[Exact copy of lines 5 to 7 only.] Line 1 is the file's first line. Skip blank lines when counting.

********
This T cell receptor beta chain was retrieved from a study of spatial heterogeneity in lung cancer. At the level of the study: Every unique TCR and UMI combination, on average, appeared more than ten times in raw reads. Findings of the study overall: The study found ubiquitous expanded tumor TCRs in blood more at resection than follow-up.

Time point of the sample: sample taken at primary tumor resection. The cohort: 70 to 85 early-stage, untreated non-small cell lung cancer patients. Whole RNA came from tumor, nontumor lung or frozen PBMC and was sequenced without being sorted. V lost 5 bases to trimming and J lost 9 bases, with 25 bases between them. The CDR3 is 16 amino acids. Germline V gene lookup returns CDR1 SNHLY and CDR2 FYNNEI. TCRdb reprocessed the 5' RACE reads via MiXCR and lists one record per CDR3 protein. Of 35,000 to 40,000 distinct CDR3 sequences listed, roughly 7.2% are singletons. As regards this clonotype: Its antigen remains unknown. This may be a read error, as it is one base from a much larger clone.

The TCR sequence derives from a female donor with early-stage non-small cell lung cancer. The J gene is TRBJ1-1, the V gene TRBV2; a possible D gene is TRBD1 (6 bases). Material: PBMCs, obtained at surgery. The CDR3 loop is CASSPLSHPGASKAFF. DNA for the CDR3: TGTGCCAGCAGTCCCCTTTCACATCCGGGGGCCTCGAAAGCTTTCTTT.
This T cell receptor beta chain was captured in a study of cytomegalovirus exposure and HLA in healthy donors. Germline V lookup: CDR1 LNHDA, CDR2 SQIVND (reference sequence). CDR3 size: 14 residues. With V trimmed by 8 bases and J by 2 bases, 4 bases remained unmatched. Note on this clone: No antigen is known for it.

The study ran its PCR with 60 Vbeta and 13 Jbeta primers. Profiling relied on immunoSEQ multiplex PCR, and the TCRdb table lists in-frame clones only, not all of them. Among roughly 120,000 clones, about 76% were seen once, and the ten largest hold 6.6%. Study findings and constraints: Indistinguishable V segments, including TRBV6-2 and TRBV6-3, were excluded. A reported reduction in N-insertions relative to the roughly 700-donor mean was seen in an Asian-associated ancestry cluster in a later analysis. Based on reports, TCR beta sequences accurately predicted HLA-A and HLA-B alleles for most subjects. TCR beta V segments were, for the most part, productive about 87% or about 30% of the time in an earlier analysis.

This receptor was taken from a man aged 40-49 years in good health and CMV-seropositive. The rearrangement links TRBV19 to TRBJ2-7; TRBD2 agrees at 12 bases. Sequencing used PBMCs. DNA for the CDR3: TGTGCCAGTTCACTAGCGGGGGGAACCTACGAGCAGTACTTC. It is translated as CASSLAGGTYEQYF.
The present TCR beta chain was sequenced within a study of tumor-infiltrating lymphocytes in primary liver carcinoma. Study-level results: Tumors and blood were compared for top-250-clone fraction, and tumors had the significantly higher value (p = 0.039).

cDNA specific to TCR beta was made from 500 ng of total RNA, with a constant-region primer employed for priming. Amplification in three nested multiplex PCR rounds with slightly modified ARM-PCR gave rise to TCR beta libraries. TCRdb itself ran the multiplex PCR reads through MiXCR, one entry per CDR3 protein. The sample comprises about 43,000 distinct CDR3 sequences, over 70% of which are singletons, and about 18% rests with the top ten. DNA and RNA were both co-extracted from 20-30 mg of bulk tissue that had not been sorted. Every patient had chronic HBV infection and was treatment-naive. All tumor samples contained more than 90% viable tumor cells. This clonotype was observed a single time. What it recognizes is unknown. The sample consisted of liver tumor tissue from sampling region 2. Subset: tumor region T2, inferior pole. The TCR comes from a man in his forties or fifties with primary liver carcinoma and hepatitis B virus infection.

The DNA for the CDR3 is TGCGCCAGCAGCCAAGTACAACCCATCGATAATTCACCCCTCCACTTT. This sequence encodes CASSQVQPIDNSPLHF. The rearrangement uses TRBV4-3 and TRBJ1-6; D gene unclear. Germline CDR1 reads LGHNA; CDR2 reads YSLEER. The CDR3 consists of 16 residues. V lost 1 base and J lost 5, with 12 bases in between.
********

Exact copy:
The study ran its PCR with 60 Vbeta and 13 Jbeta primers. Profiling relied on immunoSEQ multiplex PCR, and the TCRdb table lists in-frame clones only, not all of them. Among roughly 120,000 clones, about 76% were seen once, and the ten largest hold 6.6%. Study findings and constraints: Indistinguishable V segments, including TRBV6-2 and TRBV6-3, were excluded. A reported reduction in N-insertions relative to the roughly 700-donor mean was seen in an Asian-associated ancestry cluster in a later analysis. Based on reports, TCR beta sequences accurately predicted HLA-A and HLA-B alleles for most subjects. TCR beta V segments were, for the most part, productive about 87% or about 30% of the time in an earlier analysis.

This receptor was taken from a man aged 40-49 years in good health and CMV-seropositive. The rearrangement links TRBV19 to TRBJ2-7; TRBD2 agrees at 12 bases. Sequencing used PBMCs. DNA for the CDR3: TGTGCCAGTTCACTAGCGGGGGGAACCTACGAGCAGTACTTC. It is translated as CASSLAGGTYEQYF.
The present TCR beta chain was sequenced within a study of tumor-infiltrating lymphocytes in primary liver carcinoma. Study-level results: Tumors and blood were compared for top-250-clone fraction, and tumors had the significantly higher value (p = 0.039).